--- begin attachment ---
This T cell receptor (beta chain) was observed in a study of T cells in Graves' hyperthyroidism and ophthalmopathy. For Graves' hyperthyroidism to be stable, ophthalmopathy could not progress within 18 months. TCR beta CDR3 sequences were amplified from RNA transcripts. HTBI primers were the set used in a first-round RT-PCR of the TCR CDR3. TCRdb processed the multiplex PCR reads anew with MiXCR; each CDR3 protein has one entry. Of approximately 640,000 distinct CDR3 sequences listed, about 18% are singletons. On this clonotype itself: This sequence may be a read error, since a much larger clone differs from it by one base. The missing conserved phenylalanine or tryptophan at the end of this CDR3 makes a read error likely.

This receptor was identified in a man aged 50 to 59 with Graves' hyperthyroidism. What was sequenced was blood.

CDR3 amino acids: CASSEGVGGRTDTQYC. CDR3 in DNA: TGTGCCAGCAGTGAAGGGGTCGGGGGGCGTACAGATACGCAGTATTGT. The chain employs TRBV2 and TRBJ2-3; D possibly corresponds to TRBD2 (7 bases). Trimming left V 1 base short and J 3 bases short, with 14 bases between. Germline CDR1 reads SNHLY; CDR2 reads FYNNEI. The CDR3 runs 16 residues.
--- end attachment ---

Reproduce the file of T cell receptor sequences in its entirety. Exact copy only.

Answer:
This T cell receptor (beta chain) was observed in a study of T cells in Graves' hyperthyroidism and ophthalmopathy. For Graves' hyperthyroidism to be stable, ophthalmopathy could not progress within 18 months. TCR beta CDR3 sequences were amplified from RNA transcripts. HTBI primers were the set used in a first-round RT-PCR of the TCR CDR3. TCRdb processed the multiplex PCR reads anew with MiXCR; each CDR3 protein has one entry. Of approximately 640,000 distinct CDR3 sequences listed, about 18% are singletons. On this clonotype itself: This sequence may be a read error, since a much larger clone differs from it by one base. The missing conserved phenylalanine or tryptophan at the end of this CDR3 makes a read error likely.

This receptor was identified in a man aged 50 to 59 with Graves' hyperthyroidism. What was sequenced was blood.

CDR3 amino acids: CASSEGVGGRTDTQYC. CDR3 in DNA: TGTGCCAGCAGTGAAGGGGTCGGGGGGCGTACAGATACGCAGTATTGT. The chain employs TRBV2 and TRBJ2-3; D possibly corresponds to TRBD2 (7 bases). Trimming left V 1 base short and J 3 bases short, with 14 bases between. Germline CDR1 reads SNHLY; CDR2 reads FYNNEI. The CDR3 runs 16 residues.